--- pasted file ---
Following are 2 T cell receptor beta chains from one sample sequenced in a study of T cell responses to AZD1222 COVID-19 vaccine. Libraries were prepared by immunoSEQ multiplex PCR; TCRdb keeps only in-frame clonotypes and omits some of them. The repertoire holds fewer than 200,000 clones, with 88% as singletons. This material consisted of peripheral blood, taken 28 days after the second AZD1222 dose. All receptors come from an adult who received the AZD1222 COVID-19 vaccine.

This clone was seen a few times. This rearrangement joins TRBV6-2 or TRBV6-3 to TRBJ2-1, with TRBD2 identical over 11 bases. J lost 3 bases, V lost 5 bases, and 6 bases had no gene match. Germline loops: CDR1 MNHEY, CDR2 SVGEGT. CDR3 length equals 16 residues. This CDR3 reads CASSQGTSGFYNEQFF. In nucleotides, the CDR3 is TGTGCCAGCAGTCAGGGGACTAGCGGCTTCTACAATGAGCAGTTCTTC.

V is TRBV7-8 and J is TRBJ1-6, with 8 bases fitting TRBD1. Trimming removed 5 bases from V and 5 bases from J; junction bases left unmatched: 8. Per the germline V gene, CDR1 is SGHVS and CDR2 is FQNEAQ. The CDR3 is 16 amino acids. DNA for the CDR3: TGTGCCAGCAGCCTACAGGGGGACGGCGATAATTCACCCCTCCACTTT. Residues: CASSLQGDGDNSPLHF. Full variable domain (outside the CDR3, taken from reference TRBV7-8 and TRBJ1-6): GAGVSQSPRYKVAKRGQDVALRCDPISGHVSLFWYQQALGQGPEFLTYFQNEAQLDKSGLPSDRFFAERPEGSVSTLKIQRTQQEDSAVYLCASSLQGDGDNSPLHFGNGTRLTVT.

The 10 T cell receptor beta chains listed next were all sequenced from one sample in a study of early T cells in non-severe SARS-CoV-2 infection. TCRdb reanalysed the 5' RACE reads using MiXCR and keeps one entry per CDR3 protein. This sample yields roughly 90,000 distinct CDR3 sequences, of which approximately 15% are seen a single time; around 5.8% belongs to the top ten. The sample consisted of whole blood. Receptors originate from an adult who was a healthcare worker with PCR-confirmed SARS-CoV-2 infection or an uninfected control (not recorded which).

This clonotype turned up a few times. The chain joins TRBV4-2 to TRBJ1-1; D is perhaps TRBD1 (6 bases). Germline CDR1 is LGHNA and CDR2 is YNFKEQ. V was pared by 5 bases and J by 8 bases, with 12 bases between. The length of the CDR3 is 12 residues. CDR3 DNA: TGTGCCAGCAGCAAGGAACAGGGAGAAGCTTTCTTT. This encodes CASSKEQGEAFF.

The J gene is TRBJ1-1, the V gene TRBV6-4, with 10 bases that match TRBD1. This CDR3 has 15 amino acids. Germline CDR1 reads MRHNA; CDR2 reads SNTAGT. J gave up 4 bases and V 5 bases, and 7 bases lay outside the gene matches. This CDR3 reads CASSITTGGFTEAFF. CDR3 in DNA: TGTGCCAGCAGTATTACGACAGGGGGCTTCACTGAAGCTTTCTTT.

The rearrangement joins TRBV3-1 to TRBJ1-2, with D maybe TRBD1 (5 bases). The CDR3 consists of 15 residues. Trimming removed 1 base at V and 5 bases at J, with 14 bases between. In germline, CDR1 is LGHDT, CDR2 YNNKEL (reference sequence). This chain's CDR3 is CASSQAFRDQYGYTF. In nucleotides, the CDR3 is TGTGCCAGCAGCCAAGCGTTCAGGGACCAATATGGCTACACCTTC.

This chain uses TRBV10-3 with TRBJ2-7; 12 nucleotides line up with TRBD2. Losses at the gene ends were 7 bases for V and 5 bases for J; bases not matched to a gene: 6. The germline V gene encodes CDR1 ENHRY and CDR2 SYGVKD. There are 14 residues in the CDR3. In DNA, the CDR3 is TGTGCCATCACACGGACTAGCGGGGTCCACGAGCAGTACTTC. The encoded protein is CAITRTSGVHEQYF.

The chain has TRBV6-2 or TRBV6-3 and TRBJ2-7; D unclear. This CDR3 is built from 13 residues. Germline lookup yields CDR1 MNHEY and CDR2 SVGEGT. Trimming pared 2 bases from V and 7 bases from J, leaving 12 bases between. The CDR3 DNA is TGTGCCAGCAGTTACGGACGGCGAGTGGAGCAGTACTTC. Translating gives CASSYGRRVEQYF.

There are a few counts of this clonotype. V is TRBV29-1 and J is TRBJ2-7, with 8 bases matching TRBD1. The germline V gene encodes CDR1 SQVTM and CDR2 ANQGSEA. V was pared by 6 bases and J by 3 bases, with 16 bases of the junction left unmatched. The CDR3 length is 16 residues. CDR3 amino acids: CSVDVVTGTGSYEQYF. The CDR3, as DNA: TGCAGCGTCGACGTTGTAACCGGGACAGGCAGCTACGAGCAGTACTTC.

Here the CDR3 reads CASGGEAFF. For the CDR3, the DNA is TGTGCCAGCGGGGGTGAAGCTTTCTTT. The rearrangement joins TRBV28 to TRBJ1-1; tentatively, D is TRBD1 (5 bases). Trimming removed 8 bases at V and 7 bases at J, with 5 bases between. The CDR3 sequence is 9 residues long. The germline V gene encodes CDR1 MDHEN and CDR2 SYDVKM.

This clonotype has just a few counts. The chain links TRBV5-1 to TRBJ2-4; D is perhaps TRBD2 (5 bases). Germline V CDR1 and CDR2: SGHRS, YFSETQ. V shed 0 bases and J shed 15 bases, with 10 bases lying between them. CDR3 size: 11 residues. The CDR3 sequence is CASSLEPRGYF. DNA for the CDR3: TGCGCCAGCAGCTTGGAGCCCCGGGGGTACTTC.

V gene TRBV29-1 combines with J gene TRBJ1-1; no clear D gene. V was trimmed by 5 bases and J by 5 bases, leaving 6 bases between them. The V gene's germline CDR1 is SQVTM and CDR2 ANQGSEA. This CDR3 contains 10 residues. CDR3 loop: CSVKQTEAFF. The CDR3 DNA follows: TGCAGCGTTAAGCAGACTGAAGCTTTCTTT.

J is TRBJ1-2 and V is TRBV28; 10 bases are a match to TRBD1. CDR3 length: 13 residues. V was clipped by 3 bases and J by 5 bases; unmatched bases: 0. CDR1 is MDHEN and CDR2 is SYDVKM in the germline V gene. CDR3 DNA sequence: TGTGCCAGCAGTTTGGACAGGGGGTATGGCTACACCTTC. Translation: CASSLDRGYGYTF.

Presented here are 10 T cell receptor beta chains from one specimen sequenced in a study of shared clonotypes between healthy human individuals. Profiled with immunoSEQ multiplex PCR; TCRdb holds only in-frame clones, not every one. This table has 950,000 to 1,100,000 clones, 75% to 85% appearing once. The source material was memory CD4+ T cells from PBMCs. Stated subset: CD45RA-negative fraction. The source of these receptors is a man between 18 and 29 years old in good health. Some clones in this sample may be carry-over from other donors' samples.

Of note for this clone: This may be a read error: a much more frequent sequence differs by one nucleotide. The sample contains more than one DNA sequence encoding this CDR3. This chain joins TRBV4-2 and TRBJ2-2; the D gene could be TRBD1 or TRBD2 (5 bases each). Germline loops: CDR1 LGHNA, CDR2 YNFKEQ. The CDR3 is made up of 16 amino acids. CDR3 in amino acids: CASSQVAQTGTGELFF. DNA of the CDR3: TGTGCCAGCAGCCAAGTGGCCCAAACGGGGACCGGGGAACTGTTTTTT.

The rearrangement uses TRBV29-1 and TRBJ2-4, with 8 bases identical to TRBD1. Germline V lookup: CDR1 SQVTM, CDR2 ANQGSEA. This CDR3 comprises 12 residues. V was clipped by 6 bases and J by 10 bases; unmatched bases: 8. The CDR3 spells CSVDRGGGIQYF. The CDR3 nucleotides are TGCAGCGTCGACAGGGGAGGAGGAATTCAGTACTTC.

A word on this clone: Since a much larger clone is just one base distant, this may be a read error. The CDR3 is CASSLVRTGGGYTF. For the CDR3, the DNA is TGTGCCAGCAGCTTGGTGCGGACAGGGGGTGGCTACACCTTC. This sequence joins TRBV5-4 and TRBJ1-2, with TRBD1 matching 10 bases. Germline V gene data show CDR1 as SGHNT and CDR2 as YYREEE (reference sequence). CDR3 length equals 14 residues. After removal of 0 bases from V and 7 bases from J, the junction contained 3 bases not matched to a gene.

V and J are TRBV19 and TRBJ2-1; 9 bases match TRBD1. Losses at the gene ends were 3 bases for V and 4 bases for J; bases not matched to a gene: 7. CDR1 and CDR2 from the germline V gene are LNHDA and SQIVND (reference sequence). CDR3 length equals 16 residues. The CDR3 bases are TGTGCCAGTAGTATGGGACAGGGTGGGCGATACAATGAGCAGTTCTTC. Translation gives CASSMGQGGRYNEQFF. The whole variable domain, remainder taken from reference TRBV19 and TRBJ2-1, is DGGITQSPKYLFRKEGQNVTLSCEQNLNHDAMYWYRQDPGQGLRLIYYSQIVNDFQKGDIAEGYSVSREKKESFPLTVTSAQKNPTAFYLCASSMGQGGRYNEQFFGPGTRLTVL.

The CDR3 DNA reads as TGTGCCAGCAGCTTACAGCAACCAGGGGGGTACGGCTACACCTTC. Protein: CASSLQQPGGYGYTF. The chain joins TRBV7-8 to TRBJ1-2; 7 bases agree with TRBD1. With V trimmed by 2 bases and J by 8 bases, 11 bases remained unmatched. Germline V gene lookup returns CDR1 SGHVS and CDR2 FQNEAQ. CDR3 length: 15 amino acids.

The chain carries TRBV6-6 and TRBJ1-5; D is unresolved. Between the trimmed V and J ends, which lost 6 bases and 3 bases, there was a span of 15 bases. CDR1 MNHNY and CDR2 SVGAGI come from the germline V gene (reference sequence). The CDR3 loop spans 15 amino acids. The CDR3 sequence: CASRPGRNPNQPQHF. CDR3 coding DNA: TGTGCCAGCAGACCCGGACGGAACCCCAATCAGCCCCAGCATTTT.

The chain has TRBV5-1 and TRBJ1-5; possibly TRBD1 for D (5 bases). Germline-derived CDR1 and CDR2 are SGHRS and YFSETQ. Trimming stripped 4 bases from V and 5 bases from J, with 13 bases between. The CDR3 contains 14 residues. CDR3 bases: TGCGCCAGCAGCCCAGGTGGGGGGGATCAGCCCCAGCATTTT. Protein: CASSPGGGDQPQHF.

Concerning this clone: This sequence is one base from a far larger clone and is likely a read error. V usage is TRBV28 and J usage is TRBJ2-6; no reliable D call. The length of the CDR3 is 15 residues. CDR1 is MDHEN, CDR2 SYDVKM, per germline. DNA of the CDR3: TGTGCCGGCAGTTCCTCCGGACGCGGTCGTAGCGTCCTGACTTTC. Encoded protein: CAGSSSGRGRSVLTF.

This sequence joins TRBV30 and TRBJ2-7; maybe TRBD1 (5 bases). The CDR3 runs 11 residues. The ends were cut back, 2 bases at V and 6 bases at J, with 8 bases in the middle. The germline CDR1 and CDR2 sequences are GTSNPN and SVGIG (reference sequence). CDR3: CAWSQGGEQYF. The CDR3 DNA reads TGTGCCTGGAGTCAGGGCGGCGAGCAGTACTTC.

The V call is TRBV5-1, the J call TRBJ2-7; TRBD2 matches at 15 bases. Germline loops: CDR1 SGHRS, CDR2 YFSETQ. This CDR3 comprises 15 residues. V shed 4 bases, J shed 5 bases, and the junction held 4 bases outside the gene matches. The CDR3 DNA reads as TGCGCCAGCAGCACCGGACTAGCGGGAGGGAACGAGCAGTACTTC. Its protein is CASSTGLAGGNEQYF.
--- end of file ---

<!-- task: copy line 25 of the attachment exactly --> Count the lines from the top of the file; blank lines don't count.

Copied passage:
The V call is TRBV5-1, the J call TRBJ2-7; TRBD2 matches at 15 bases. Germline loops: CDR1 SGHRS, CDR2 YFSETQ. This CDR3 comprises 15 residues. V shed 4 bases, J shed 5 bases, and the junction held 4 bases outside the gene matches. The CDR3 DNA reads as TGCGCCAGCAGCACCGGACTAGCGGGAGGGAACGAGCAGTACTTC. Its protein is CASSTGLAGGNEQYF.